King bets big on unbranded Bowl spots

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King Pharmaceuticals courted controversy with its big bet on an unbranded disease awareness Super Bowl ad to drive sales of Altace.

The Bristol, Tenn.-based firm plunked down $4.6 million to air ads starring “Heart Man,” a man in a heart costume who encounters cardio-foes such as hypertension and cholesterol, during and immediately after the big game. The ad, by Publicis' Glow Worm, kicked off a three-year sponsorship of the American Heart Association's high blood pressure site by King Pharmaceuticals. The spot directed viewers to where they could take a six-question quiz that assigns them a score based on their risk factors.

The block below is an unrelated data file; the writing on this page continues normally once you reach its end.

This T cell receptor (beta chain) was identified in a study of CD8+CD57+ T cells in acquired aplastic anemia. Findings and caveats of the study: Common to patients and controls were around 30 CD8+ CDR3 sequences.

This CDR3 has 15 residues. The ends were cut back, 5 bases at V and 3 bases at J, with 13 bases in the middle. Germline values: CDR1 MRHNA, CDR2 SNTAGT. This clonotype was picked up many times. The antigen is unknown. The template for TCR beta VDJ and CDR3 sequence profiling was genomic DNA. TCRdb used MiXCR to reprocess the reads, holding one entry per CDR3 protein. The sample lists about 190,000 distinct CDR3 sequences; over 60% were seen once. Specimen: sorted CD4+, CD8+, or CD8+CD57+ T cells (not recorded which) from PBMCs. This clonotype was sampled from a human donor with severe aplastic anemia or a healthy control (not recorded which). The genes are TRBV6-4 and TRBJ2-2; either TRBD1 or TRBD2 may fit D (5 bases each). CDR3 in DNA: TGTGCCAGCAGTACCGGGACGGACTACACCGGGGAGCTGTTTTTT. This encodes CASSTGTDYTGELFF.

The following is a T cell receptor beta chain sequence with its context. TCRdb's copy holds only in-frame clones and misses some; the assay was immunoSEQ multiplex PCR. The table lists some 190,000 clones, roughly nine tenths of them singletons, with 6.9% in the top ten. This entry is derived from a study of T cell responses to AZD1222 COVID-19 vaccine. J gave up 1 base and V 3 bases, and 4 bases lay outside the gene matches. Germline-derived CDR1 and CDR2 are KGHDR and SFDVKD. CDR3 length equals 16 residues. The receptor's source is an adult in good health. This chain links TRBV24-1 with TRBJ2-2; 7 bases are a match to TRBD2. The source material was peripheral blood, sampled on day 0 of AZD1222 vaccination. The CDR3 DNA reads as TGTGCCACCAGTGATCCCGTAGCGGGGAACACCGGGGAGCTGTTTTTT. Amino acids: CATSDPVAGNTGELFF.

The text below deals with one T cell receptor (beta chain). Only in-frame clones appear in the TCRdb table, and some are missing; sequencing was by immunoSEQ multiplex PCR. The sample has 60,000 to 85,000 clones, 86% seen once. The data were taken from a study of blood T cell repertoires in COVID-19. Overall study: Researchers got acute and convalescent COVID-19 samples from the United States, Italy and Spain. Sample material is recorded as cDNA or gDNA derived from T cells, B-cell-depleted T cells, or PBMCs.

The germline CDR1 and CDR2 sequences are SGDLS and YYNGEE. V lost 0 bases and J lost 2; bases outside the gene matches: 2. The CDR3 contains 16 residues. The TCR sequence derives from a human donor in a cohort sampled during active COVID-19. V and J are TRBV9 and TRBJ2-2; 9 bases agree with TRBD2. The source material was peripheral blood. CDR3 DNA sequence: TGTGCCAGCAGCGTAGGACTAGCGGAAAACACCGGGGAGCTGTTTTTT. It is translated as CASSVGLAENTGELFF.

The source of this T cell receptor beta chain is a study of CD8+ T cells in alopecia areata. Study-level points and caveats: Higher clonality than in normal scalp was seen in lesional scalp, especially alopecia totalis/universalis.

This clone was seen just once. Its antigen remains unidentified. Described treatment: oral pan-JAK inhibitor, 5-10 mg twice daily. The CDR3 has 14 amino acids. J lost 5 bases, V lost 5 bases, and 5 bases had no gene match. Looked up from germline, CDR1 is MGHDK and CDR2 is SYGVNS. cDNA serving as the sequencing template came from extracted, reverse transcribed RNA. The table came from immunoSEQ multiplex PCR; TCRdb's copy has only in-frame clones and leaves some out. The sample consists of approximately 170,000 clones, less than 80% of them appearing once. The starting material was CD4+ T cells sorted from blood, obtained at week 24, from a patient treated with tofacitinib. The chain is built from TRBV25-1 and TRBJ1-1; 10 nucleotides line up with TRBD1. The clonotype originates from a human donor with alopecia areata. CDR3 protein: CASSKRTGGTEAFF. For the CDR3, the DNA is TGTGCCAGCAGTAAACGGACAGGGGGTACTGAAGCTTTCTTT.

“It draws people in, given its entertainment value, and at the end it has a very serious message and a call to action,” said Steve Andrzejewski, chief commercial officer at King Pharmaceuticals.
The buy was first reported in The Wall Street Journal, which noted skepticism among some agency execs about airing disease awareness ads to boost sales of a drug that doesn't dominate its category (Altace is a leading branded ACE inhibitor but holds only 8% of the fragmented market) and pointed out that King spent $5.6 million advertising Altace to consumers in the first nine months of 2006, according to TNS Media Intelligence data.

Andrzejewski counters that the critics quoted come from Publicis competitors and says the move made sense for King, which now has exclusive control over Altace marketing. “Our first objective is to educate the public, but we do have the leading branded product in the market.”

The only branded pharma entry in the Super Bowl ad sweepstakes was a spot for Boehringer Ingelheim's Flomax by Grey Worldwide.

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